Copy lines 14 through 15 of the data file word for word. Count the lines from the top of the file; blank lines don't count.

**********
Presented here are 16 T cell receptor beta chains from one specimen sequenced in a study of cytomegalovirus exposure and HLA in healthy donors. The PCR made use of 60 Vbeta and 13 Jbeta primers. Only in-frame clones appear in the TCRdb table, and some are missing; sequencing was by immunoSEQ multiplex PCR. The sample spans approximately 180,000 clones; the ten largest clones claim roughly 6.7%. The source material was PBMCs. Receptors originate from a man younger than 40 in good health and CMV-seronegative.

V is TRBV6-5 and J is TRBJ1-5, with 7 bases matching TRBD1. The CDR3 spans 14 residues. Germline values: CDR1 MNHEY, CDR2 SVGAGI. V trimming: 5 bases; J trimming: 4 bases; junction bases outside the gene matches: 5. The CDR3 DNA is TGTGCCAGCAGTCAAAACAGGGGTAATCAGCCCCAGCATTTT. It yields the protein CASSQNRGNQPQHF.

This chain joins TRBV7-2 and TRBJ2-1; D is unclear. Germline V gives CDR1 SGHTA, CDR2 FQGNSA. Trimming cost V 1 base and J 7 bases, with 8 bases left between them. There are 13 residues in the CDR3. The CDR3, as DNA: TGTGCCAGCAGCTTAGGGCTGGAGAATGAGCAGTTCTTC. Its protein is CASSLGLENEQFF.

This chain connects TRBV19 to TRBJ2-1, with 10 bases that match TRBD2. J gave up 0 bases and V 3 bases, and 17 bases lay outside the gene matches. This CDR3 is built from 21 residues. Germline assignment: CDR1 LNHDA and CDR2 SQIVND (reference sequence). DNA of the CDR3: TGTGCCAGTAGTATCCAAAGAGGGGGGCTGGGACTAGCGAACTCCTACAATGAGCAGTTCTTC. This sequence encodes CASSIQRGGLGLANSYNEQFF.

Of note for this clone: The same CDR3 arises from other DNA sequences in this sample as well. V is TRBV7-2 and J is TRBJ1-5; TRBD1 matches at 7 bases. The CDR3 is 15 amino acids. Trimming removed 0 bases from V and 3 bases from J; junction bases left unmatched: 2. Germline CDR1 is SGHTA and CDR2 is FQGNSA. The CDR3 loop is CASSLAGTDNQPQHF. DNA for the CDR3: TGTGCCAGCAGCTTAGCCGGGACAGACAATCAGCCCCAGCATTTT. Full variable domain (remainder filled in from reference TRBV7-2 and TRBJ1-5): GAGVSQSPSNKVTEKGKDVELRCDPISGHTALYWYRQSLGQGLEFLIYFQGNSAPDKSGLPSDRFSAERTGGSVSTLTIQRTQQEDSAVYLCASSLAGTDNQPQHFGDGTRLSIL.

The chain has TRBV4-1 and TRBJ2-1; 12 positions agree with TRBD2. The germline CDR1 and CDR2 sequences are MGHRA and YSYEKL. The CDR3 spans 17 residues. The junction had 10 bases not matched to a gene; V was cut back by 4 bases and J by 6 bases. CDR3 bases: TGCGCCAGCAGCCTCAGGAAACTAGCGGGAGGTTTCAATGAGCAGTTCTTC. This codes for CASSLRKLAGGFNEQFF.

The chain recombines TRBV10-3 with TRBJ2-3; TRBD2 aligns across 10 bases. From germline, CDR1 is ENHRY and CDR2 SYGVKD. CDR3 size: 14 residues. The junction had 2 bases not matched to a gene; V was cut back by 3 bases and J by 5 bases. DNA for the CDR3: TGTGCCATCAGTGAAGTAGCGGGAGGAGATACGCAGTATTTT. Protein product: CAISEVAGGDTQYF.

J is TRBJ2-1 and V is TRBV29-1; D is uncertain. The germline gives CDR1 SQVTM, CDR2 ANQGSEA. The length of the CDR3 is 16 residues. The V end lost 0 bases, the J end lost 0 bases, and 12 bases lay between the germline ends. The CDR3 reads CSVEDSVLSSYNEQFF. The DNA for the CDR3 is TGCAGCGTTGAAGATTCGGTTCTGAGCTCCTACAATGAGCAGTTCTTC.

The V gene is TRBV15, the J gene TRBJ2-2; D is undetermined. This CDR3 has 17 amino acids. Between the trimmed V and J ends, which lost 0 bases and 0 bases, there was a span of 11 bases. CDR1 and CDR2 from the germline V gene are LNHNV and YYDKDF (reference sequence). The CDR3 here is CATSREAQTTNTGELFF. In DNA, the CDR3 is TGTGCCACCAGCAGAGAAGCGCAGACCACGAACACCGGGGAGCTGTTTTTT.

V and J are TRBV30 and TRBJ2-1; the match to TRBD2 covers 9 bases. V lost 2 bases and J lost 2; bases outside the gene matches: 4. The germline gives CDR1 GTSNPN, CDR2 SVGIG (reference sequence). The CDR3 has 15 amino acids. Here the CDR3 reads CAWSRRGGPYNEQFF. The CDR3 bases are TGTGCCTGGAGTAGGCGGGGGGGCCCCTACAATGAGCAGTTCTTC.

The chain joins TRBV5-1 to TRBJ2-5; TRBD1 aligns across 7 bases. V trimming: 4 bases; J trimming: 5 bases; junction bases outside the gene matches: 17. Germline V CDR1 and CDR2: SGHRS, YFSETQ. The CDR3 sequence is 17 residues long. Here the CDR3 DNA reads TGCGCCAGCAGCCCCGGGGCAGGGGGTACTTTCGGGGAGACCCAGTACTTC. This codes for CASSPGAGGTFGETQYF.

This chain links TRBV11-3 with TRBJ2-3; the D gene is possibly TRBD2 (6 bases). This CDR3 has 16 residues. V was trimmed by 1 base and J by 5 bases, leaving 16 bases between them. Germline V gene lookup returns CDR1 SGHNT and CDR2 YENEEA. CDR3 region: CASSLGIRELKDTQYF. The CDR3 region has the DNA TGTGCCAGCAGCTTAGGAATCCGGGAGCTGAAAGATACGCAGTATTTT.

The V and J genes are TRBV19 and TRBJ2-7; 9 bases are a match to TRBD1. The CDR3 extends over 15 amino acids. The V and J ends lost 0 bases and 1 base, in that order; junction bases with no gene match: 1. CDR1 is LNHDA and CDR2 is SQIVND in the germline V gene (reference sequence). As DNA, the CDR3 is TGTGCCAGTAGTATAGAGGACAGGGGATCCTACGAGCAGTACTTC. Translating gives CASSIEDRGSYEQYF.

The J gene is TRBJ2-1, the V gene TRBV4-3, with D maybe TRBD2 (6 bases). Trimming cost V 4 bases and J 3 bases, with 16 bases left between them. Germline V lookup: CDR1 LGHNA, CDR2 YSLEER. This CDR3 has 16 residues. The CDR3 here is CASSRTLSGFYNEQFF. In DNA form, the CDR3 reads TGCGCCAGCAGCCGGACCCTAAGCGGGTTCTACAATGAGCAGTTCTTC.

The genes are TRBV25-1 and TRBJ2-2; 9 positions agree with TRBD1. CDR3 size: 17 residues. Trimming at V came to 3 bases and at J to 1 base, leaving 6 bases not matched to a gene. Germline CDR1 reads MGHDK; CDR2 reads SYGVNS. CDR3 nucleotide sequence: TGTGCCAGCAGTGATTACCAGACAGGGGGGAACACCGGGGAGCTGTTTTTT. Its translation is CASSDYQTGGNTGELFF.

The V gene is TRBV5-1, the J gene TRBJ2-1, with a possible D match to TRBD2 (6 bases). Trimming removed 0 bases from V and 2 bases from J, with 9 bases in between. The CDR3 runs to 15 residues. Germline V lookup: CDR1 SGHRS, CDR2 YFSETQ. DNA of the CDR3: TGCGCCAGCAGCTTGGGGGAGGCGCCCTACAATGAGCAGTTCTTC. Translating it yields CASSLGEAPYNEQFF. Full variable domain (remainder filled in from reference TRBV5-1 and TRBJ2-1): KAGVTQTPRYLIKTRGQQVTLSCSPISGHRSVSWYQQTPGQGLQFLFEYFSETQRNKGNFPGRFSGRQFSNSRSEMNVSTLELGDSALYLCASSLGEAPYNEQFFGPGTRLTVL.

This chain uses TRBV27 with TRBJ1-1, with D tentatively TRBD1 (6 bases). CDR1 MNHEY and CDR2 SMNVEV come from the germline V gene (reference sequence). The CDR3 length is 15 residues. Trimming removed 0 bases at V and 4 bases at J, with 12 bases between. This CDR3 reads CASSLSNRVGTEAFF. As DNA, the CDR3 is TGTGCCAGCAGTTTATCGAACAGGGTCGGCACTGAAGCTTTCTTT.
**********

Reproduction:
The J gene is TRBJ2-1, the V gene TRBV4-3, with D maybe TRBD2 (6 bases). Trimming cost V 4 bases and J 3 bases, with 16 bases left between them. Germline V lookup: CDR1 LGHNA, CDR2 YSLEER. This CDR3 has 16 residues. The CDR3 here is CASSRTLSGFYNEQFF. In DNA form, the CDR3 reads TGCGCCAGCAGCCGGACCCTAAGCGGGTTCTACAATGAGCAGTTCTTC.

The genes are TRBV25-1 and TRBJ2-2; 9 positions agree with TRBD1. CDR3 size: 17 residues. Trimming at V came to 3 bases and at J to 1 base, leaving 6 bases not matched to a gene. Germline CDR1 reads MGHDK; CDR2 reads SYGVNS. CDR3 nucleotide sequence: TGTGCCAGCAGTGATTACCAGACAGGGGGGAACACCGGGGAGCTGTTTTTT. Its translation is CASSDYQTGGNTGELFF.